Written by Maria Eilert, Photographed by Caitlin Ferguson
On September 9th and 10th, I had the opportunity to road trip from Nashville to St. Louis and attend a small festival called Loufest. I had never been to Loufest before and wasn’t sure what to expect, and I was blown away by all aspects of the weekend. Loufest did a great job of attracting a varied audience as they truly had something for everyone. Multiple genres of artists brought fans of all ages to Forest Park that weekend. With free kids’ tickets and a great children’s area, there was also a number of young families in attendance. The festival also did a great job incorporating local businesses, as every food vendor was a local St. Louis company and one of the attractions was a local marketplace featuring local boutiques. It was small enough to have a local feel but big enough to feel like a festival, basically the festival feel without the hassle. As I said, I was impressed with the execution of the event.
Now, onto the important stuff, the music! There were three stages: the smallest BMI-Tunespeak stage, the second Enterprise stage, and the main stage called the Bud Light Stage. We arrived a little late so I was only able to see a few songs of Hippo Campus, but I was yet again impressed with their sound and performance. I hope that they continue to get more successful in the coming years. I then spent most of Saturday at the second stage, as I wanted to get a good spot for Cage the Elephant later that evening. The first artist I saw on the Enterprise stage was Marian Hill, who I was very excited to see because I had never seen them before and enjoy their album ACT ONE. The lead singer, Samantha Gongol, has an incredible voice and great stage presence. She was so fun to watch and all their music just made you want to dance. I had a pretty good spot close to the barrier, so I decided to stay at that stage for the next three hours so I could see Cage the Elephant in close proximity, which was a very good choice. In between Marian Hill and Cage the Elephant, I saw Huey Lewis and the News, which I admittedly did not know very well. I noticed that the crowd aged about twenty years for their set, but it was still a great time. They have a nice pop rock sound that makes you feel good, and as they have been doing this for many years, they know how to put on a good show. I loved their musicianship and their big band that included my favorite instrument, the saxophone. There’s honestly nothing better than a good saxophone solo! Huey Lewis was a great surprise and a whole lot of fun.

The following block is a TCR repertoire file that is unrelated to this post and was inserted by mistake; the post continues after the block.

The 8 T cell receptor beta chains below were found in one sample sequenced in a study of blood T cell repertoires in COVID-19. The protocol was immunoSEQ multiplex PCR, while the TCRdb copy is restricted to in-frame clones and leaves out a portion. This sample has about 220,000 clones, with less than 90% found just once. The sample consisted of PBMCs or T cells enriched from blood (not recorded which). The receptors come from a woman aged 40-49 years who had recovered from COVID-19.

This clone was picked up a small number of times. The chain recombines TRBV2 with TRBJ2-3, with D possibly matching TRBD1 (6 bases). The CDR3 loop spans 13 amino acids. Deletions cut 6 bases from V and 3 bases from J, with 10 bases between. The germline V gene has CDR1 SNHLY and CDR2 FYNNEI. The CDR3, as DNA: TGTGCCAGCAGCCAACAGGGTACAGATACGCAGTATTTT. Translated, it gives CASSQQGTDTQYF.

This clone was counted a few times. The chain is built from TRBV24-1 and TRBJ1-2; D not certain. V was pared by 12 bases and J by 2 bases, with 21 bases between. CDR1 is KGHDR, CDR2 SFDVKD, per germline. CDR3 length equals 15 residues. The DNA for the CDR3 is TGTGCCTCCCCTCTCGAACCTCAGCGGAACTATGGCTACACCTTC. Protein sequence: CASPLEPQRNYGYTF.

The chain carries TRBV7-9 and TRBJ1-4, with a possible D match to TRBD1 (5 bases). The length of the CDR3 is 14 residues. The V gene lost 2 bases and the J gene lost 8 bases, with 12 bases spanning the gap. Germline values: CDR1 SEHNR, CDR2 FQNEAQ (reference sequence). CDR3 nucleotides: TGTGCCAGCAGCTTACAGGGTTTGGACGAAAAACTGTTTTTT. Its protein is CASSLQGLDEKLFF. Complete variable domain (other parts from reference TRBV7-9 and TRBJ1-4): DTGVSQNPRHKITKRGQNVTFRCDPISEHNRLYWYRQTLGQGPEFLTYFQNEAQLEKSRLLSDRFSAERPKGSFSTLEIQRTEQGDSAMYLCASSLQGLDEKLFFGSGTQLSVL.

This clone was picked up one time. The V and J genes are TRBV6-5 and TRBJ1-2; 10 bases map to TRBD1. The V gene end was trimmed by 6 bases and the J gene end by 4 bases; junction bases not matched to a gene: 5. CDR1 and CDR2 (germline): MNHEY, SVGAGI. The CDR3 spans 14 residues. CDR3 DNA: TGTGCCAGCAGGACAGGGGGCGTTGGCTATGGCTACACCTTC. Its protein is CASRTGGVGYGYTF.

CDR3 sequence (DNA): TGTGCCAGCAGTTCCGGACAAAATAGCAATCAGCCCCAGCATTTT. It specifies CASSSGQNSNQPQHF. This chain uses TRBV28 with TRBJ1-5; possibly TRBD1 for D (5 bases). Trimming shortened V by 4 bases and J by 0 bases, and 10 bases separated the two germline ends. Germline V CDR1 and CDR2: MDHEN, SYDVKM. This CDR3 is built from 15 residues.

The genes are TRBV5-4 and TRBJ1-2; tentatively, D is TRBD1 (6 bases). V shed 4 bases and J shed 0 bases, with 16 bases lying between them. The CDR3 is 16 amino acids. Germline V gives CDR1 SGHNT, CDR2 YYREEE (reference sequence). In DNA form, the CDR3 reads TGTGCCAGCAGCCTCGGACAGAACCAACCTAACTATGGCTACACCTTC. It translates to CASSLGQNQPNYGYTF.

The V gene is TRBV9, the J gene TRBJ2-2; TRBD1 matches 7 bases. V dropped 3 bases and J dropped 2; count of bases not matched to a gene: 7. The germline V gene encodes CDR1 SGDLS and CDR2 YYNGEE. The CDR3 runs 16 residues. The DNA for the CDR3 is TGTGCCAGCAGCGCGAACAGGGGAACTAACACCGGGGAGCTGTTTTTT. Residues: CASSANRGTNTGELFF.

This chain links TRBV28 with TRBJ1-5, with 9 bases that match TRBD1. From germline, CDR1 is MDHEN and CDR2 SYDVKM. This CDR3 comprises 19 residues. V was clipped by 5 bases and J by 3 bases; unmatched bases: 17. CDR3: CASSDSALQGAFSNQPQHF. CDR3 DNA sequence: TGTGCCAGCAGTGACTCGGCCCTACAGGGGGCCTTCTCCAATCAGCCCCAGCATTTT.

Finally it was time for Cage the Elephant, who I had seen a few years ago but I like them even more than I used to. Matt Schultz put on a great show as usual, and had his shirt off by like the third song. The crowd was really feeling the music and it was a great atmosphere. “Too Late to Say Goodbye” and “Telescope” were my personal favorite performances. Matt Schultz went on a few tangents throughout the show and seemed a little off, but he still sounded great and was very committed. I was once again very impressed with Cage the Elephant. After that, we went over to the mainstage to finish the night out with Snoop Dogg. I never imagined myself being able to see Snoop live, so I was pretty excited to check that one off my bucket list. It was lots of fun, mostly because of the dancing and the presence of Snoop, and not necessarily because of great songs or talent, but it was still an iconic performance which included strippers and a dog mascot throwing bags of money to the crowd. Seeing “Drop It Like it's Hot” live was a great moment in my life. Day one was amazing and I was very excited to see what the next day had in store.
Sunday was more chill and I explored more of the vendors and went to all three stages. I started the day off at the mainstage with Houndmouth, who I wanted to see because I absolutely love their song “Sedona”. Surprisingly, I actually thought “Sedona” was their weakest song of the set, but that could be because I had very high expectations. I ended up liking the other songs much better, so this set really opened my eyes to their other stuff and made me appreciate them as a band more. I then took a dinner break, as opposed to Saturday when there was no time for eating, and we saw a few songs from Lecrae and Lizzo during that time, which was fun because I was unfamiliar with both artists and had a great time at their sets.
I then headed back to the mainstage to finish the festival off with Nathaniel Rateliff and the Night Sweats and Weezer. Nathaniel Rateliff is a Missouri native and brought a hometown feel to his set, which was met with extra love from the crowd. Their music is hard to limit to one genre, as it has hints of alternative, folk, blues and even a little country. The combination is a great one though, and they got extra points from me for having a saxophone. I especially liked their hit single “SOB” and “I Need Never Get Old”. Last up was Weezer, who I saw a few years ago as well. I honestly forgot how good of a show they put on. They attract such a varied audience since they have been popular for so long, and lead singer Rivers Cuomo does a great job of relating to all of them. It was such a fun show with the whole crowd singing and dancing together.
Overall, Loufest was a great time. I saw so many different artists, from alternative to pop to rock to rap, and I hope to attend again next year!